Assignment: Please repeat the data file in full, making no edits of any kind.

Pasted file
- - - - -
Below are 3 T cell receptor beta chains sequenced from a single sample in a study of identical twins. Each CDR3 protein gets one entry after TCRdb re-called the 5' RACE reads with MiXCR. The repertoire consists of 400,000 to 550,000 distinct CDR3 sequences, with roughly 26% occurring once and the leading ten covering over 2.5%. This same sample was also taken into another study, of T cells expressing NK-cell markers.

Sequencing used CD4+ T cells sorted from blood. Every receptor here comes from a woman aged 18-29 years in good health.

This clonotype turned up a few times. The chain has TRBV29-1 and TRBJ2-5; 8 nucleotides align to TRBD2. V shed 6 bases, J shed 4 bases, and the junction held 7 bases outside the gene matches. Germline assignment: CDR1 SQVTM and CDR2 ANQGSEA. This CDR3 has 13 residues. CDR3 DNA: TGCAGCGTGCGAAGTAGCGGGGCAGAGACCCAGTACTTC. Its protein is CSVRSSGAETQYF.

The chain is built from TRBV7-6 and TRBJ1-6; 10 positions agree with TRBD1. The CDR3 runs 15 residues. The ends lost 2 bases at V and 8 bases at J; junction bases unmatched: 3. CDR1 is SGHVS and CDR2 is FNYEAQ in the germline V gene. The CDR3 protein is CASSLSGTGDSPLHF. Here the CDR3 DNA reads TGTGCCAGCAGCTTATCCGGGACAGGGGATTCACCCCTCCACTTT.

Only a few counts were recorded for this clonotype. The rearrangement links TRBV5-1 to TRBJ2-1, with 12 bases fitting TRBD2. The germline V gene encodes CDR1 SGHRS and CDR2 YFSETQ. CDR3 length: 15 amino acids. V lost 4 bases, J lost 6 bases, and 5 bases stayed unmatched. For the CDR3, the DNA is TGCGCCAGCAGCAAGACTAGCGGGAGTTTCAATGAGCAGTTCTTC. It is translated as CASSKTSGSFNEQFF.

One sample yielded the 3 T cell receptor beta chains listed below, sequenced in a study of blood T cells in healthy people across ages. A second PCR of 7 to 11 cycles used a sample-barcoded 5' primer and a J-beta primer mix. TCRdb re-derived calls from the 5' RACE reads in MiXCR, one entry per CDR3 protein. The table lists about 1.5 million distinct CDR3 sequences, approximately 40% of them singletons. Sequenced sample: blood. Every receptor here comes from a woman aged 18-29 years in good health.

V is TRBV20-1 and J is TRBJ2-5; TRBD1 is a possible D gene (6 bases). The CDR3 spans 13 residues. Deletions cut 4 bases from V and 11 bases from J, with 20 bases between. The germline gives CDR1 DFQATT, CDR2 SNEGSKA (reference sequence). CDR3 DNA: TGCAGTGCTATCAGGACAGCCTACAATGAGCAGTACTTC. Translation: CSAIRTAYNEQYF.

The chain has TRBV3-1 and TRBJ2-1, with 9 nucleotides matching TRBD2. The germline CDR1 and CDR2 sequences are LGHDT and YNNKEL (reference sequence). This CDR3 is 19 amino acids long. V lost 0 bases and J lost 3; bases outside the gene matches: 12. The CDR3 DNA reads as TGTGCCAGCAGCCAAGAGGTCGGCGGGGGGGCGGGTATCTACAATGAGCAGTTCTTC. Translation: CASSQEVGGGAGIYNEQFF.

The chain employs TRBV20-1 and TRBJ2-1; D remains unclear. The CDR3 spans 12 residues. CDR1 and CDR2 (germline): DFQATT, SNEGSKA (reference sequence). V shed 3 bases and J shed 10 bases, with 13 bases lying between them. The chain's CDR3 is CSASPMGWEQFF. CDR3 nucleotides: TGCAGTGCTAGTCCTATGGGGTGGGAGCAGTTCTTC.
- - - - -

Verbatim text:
Below are 3 T cell receptor beta chains sequenced from a single sample in a study of identical twins. Each CDR3 protein gets one entry after TCRdb re-called the 5' RACE reads with MiXCR. The repertoire consists of 400,000 to 550,000 distinct CDR3 sequences, with roughly 26% occurring once and the leading ten covering over 2.5%. This same sample was also taken into another study, of T cells expressing NK-cell markers.

Sequencing used CD4+ T cells sorted from blood. Every receptor here comes from a woman aged 18-29 years in good health.

This clonotype turned up a few times. The chain has TRBV29-1 and TRBJ2-5; 8 nucleotides align to TRBD2. V shed 6 bases, J shed 4 bases, and the junction held 7 bases outside the gene matches. Germline assignment: CDR1 SQVTM and CDR2 ANQGSEA. This CDR3 has 13 residues. CDR3 DNA: TGCAGCGTGCGAAGTAGCGGGGCAGAGACCCAGTACTTC. Its protein is CSVRSSGAETQYF.

The chain is built from TRBV7-6 and TRBJ1-6; 10 positions agree with TRBD1. The CDR3 runs 15 residues. The ends lost 2 bases at V and 8 bases at J; junction bases unmatched: 3. CDR1 is SGHVS and CDR2 is FNYEAQ in the germline V gene. The CDR3 protein is CASSLSGTGDSPLHF. Here the CDR3 DNA reads TGTGCCAGCAGCTTATCCGGGACAGGGGATTCACCCCTCCACTTT.

Only a few counts were recorded for this clonotype. The rearrangement links TRBV5-1 to TRBJ2-1, with 12 bases fitting TRBD2. The germline V gene encodes CDR1 SGHRS and CDR2 YFSETQ. CDR3 length: 15 amino acids. V lost 4 bases, J lost 6 bases, and 5 bases stayed unmatched. For the CDR3, the DNA is TGCGCCAGCAGCAAGACTAGCGGGAGTTTCAATGAGCAGTTCTTC. It is translated as CASSKTSGSFNEQFF.

One sample yielded the 3 T cell receptor beta chains listed below, sequenced in a study of blood T cells in healthy people across ages. A second PCR of 7 to 11 cycles used a sample-barcoded 5' primer and a J-beta primer mix. TCRdb re-derived calls from the 5' RACE reads in MiXCR, one entry per CDR3 protein. The table lists about 1.5 million distinct CDR3 sequences, approximately 40% of them singletons. Sequenced sample: blood. Every receptor here comes from a woman aged 18-29 years in good health.

V is TRBV20-1 and J is TRBJ2-5; TRBD1 is a possible D gene (6 bases). The CDR3 spans 13 residues. Deletions cut 4 bases from V and 11 bases from J, with 20 bases between. The germline gives CDR1 DFQATT, CDR2 SNEGSKA (reference sequence). CDR3 DNA: TGCAGTGCTATCAGGACAGCCTACAATGAGCAGTACTTC. Translation: CSAIRTAYNEQYF.

The chain has TRBV3-1 and TRBJ2-1, with 9 nucleotides matching TRBD2. The germline CDR1 and CDR2 sequences are LGHDT and YNNKEL (reference sequence). This CDR3 is 19 amino acids long. V lost 0 bases and J lost 3; bases outside the gene matches: 12. The CDR3 DNA reads as TGTGCCAGCAGCCAAGAGGTCGGCGGGGGGGCGGGTATCTACAATGAGCAGTTCTTC. Translation: CASSQEVGGGAGIYNEQFF.

The chain employs TRBV20-1 and TRBJ2-1; D remains unclear. The CDR3 spans 12 residues. CDR1 and CDR2 (germline): DFQATT, SNEGSKA (reference sequence). V shed 3 bases and J shed 10 bases, with 13 bases lying between them. The chain's CDR3 is CSASPMGWEQFF. CDR3 nucleotides: TGCAGTGCTAGTCCTATGGGGTGGGAGCAGTTCTTC.